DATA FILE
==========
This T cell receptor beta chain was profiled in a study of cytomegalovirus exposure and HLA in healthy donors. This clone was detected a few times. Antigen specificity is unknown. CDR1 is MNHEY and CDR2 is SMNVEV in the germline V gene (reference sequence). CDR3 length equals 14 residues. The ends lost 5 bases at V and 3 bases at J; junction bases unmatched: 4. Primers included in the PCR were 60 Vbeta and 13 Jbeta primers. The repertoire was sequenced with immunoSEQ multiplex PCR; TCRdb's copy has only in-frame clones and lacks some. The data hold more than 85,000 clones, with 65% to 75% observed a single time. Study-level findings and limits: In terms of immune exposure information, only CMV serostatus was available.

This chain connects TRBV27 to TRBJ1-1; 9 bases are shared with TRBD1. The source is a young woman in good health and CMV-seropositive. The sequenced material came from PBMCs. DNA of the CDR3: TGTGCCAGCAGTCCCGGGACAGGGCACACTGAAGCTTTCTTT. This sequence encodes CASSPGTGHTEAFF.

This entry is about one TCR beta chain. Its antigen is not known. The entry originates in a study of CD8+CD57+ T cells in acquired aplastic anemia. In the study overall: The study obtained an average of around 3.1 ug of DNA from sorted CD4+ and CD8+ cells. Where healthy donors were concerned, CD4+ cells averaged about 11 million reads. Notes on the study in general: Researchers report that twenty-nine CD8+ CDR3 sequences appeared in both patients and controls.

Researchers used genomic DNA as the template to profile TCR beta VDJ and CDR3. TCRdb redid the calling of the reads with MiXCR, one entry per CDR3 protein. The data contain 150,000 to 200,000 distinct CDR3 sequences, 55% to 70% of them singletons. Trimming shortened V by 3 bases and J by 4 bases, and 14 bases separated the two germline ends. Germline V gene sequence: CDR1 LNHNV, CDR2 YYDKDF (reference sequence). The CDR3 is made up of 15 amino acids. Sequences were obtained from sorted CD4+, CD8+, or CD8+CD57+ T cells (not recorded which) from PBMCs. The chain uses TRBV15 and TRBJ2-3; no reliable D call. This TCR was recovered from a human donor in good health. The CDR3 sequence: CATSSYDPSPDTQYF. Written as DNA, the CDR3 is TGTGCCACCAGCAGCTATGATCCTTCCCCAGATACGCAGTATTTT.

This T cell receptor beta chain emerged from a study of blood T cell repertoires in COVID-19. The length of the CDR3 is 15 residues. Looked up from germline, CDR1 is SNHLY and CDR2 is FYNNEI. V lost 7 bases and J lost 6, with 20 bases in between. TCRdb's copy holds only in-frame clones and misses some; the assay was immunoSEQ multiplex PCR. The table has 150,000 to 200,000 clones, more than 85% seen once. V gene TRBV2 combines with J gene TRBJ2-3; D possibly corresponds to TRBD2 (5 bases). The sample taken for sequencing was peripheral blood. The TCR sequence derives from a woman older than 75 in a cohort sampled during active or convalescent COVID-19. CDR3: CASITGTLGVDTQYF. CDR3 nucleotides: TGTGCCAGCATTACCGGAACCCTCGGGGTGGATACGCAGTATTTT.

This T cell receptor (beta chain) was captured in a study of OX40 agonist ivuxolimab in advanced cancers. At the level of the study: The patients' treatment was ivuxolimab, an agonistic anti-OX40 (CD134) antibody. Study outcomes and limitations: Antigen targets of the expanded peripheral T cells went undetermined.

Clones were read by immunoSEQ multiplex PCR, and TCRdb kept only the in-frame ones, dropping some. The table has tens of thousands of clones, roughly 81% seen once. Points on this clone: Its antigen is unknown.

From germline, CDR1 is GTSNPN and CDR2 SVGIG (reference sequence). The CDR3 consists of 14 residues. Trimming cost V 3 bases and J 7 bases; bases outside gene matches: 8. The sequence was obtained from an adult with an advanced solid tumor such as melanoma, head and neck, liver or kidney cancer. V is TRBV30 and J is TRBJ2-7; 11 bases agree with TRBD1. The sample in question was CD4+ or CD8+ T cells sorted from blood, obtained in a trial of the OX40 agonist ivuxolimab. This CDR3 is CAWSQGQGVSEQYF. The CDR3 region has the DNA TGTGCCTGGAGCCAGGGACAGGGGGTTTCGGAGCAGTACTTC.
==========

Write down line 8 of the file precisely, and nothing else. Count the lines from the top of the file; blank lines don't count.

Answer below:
From germline, CDR1 is GTSNPN and CDR2 SVGIG (reference sequence). The CDR3 consists of 14 residues. Trimming cost V 3 bases and J 7 bases; bases outside gene matches: 8. The sequence was obtained from an adult with an advanced solid tumor such as melanoma, head and neck, liver or kidney cancer. V is TRBV30 and J is TRBJ2-7; 11 bases agree with TRBD1. The sample in question was CD4+ or CD8+ T cells sorted from blood, obtained in a trial of the OX40 agonist ivuxolimab. This CDR3 is CAWSQGQGVSEQYF. The CDR3 region has the DNA TGTGCCTGGAGCCAGGGACAGGGGGTTTCGGAGCAGTACTTC.